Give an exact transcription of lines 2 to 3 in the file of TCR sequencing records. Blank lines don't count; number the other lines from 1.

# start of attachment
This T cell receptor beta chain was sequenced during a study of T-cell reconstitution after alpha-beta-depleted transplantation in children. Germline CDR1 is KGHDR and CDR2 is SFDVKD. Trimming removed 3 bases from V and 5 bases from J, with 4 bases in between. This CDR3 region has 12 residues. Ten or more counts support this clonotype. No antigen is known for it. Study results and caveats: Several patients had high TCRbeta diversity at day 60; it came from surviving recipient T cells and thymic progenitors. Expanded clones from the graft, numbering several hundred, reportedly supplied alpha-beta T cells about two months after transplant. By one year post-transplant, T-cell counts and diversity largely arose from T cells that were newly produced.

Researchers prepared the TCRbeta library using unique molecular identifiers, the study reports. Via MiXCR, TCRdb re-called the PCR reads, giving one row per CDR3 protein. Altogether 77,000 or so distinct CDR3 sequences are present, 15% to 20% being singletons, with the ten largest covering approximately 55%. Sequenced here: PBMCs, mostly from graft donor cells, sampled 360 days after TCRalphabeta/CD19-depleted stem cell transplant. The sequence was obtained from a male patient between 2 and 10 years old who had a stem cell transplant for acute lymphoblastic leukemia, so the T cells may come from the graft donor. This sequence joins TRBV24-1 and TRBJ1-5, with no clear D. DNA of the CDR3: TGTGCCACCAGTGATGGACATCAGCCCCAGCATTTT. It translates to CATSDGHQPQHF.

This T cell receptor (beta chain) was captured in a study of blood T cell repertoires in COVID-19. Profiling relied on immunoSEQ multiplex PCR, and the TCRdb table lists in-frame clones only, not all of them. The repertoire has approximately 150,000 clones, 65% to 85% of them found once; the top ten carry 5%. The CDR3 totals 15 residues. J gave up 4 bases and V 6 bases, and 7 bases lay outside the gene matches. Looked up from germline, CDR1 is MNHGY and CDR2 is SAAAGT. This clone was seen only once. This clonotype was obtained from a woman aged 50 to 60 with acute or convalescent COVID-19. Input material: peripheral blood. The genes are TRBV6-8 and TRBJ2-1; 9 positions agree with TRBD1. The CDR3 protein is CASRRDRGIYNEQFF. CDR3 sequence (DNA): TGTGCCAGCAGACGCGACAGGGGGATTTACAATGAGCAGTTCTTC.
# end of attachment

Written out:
Researchers prepared the TCRbeta library using unique molecular identifiers, the study reports. Via MiXCR, TCRdb re-called the PCR reads, giving one row per CDR3 protein. Altogether 77,000 or so distinct CDR3 sequences are present, 15% to 20% being singletons, with the ten largest covering approximately 55%. Sequenced here: PBMCs, mostly from graft donor cells, sampled 360 days after TCRalphabeta/CD19-depleted stem cell transplant. The sequence was obtained from a male patient between 2 and 10 years old who had a stem cell transplant for acute lymphoblastic leukemia, so the T cells may come from the graft donor. This sequence joins TRBV24-1 and TRBJ1-5, with no clear D. DNA of the CDR3: TGTGCCACCAGTGATGGACATCAGCCCCAGCATTTT. It translates to CATSDGHQPQHF.

This T cell receptor (beta chain) was captured in a study of blood T cell repertoires in COVID-19. Profiling relied on immunoSEQ multiplex PCR, and the TCRdb table lists in-frame clones only, not all of them. The repertoire has approximately 150,000 clones, 65% to 85% of them found once; the top ten carry 5%. The CDR3 totals 15 residues. J gave up 4 bases and V 6 bases, and 7 bases lay outside the gene matches. Looked up from germline, CDR1 is MNHGY and CDR2 is SAAAGT. This clone was seen only once. This clonotype was obtained from a woman aged 50 to 60 with acute or convalescent COVID-19. Input material: peripheral blood. The genes are TRBV6-8 and TRBJ2-1; 9 positions agree with TRBD1. The CDR3 protein is CASRRDRGIYNEQFF. CDR3 sequence (DNA): TGTGCCAGCAGACGCGACAGGGGGATTTACAATGAGCAGTTCTTC.